Opened 3 years ago

Last modified 4 months ago

#9173 new bug

Better type error messages

Reported by: simonpj Owned by:
Priority: normal Milestone:
Component: Compiler Version: 7.8.2
Keywords: TypeErrorMessages Cc: hvr
Operating System: Unknown/Multiple Architecture: Unknown/Multiple
Type of failure: Incorrect warning at compile-time Test Case:
Blocked By: Blocking:
Related Tickets: Differential Rev(s):
Wiki Page:

Description

Generating better type-error messages is a hoary chestnut, but Herbert brought my attention to this thread on reddit, which has the following idea.

At the moment, from

module Foo where
  addThree = \x -> x + 3 :: Int
  y = addThree $ Just 5

we get this error:

Foo.hs:2:20
    Couldn't match expected type `Int' with actual type `Maybe a0'
    In the return type of a call of `Just'
    In the second argument of `($)', namely `Just 5'
    In the expression: addThree $ Just 5

Maybe we could generate this instead

Foo.hs:2:20
  inferred: "Just 5" has type "Maybe a0" 
  expected: second argument of "($)" must have type "Int"
  in the expression: addThree $ Just 5

Change History (28)

comment:1 Changed 3 years ago by thoughtpolice

I like this, and think the second set of output reads much, much better. Bonus points: use ANSI terminal colors to highlight some key words in the output, such as "Warning" or "Error" should they exist.

Lennart also makes an observation about the way the Mu Haskell compiler handles this: https://pay.reddit.com/r/haskell/comments/26tcrk/curious_with_a_bit_of_beginner_ranting_about_some/chuwwns

comment:2 Changed 3 years ago by hvr

Cc: hvr added

comment:3 Changed 3 years ago by schyler

Here's an error that a noob making a subtle typo might get from GHC:

Prelude> map 1 [1..5]

<interactive>:2:1:
    Could not deduce (Num (a0 -> b))
      arising from the ambiguity check for ‛it’
    from the context (Num (a -> b), Num a, Enum a)
      bound by the inferred type for ‛it’:
                 (Num (a -> b), Num a, Enum a) => [b]
      at <interactive>:2:1-12
    The type variable ‛a0’ is ambiguous
    When checking that ‛it’
      has the inferred type ‛forall a b.
                             (Num (a -> b), Num a, Enum a) =>
                             [b]’
    Probable cause: the inferred type is ambiguous

I wholeheartedly agree that the information needs to be presented in a way that's easier to digest.

For what should be a really simple error, I really have to stare that down to understand what it's actually trying to say ...

Wanted: Num a => a -> b
Got: Num a => a
Last edited 3 years ago by schyler (previous) (diff)

comment:4 Changed 3 years ago by nomeata

Despite the very general ticket title, let’s not confalte multiple errors. The original ticket was a about a type mismatch (inferred vs. expected). The example by schlyer is about an ambiguous type in the GHCi prompt. Note that with some more instances added, map 1 [1..5] would type check!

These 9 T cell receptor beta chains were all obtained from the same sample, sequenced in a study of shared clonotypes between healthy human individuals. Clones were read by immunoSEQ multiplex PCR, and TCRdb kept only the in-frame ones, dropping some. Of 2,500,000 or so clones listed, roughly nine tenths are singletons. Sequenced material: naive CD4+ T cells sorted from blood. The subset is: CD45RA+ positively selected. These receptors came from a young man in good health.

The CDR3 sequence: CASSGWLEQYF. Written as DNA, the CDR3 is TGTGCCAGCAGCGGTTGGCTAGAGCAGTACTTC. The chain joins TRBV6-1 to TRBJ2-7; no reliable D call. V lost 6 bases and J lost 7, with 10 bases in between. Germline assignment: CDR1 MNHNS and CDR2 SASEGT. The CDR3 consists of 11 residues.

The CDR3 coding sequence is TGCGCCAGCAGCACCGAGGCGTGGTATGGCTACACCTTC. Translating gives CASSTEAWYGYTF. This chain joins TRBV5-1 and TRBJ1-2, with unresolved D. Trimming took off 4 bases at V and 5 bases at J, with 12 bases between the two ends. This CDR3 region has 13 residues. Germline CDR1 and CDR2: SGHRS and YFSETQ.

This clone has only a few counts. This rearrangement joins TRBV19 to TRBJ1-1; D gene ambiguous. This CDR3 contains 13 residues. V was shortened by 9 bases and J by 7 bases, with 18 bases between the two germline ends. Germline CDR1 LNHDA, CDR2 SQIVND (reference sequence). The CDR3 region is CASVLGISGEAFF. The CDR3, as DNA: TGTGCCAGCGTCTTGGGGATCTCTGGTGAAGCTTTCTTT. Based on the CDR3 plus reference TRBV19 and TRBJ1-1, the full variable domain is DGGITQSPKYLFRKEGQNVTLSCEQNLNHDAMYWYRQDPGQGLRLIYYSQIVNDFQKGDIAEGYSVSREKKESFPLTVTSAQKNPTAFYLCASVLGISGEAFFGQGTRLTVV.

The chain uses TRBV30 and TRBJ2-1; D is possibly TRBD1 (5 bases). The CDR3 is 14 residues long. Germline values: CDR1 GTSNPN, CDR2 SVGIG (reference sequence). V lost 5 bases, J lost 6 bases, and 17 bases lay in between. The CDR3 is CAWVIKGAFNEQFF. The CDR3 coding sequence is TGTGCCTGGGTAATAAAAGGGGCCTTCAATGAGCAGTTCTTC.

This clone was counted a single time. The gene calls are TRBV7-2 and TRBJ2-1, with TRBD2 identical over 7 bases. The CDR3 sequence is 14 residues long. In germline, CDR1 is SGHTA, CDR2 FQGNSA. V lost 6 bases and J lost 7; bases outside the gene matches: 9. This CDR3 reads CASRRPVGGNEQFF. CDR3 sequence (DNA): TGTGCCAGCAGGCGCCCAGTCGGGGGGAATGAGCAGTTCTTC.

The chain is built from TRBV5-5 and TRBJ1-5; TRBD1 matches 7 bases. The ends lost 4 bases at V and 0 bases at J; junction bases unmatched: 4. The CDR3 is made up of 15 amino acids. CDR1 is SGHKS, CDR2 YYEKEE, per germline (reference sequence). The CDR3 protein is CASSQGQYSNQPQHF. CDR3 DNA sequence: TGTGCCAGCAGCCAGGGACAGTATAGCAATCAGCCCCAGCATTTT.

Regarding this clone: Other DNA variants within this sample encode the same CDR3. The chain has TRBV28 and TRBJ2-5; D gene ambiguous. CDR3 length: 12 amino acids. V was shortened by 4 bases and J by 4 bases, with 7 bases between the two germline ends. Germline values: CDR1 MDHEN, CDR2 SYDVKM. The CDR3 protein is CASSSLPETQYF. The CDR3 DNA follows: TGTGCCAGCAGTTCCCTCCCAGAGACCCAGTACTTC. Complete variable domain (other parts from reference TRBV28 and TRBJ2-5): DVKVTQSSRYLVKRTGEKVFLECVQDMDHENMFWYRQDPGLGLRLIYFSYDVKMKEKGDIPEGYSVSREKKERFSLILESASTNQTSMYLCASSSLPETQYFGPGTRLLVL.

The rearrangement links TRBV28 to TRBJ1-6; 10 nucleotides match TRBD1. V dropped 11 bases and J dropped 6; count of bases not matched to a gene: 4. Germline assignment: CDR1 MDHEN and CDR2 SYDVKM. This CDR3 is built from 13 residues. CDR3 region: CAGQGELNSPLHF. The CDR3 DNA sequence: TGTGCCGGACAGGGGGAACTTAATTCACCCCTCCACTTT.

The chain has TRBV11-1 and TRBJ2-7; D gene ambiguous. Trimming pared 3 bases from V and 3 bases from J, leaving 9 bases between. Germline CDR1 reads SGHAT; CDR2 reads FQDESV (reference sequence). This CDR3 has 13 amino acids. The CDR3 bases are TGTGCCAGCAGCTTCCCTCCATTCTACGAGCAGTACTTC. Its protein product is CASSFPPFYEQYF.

comment:5 Changed 2 years ago by thomie

Keywords: newcomer added

This seems like a nice and easy ticket to handle by a newcomer.

The function to change is misMatchMsg in compiler/typecheck/TcErrors.hs.

Don't forget to update the expected test output. Use 'make accept', see Building/RunningTests/Updating. Please make sure you get all of them (grep for the old error message).

comment:6 Changed 2 years ago by thomie

It seems this ticket is not as easy to fix as I thought it would be. See: https://mail.haskell.org/pipermail/ghc-devs/2015-August/009559.html

comment:7 Changed 2 years ago by goldfire

Keywords: newcomer removed

Yes, I don't think this is easy, precisely for the reasons described in that post.

comment:8 Changed 2 years ago by thomie

Reddit user physicologist writes:

While I love the the proposal in the ticket, I feel that a purely textual change to the error message could be a great boon without changing a single line of code.

"Expected" versus "actual" don't really the nature of the problem. For example, what is the type of foo in the following

foo :: Int
foo = "Howdy!"

Is foo actually an Int, since that was declared? Did the compiler expect foo to be a String, since that's what we passed it? Or is foo actually a "String", since that's what it contained, but the compiler expected a Int, since that's what we told it would be contained?

Perhaps just changing

Couldn't match expected type 'Foo' with actual type 'Bar'

to

Couldn't match declared type 'Foo' against a value of type `Bar'

might make things clearer?

comment:9 Changed 2 years ago by chreekat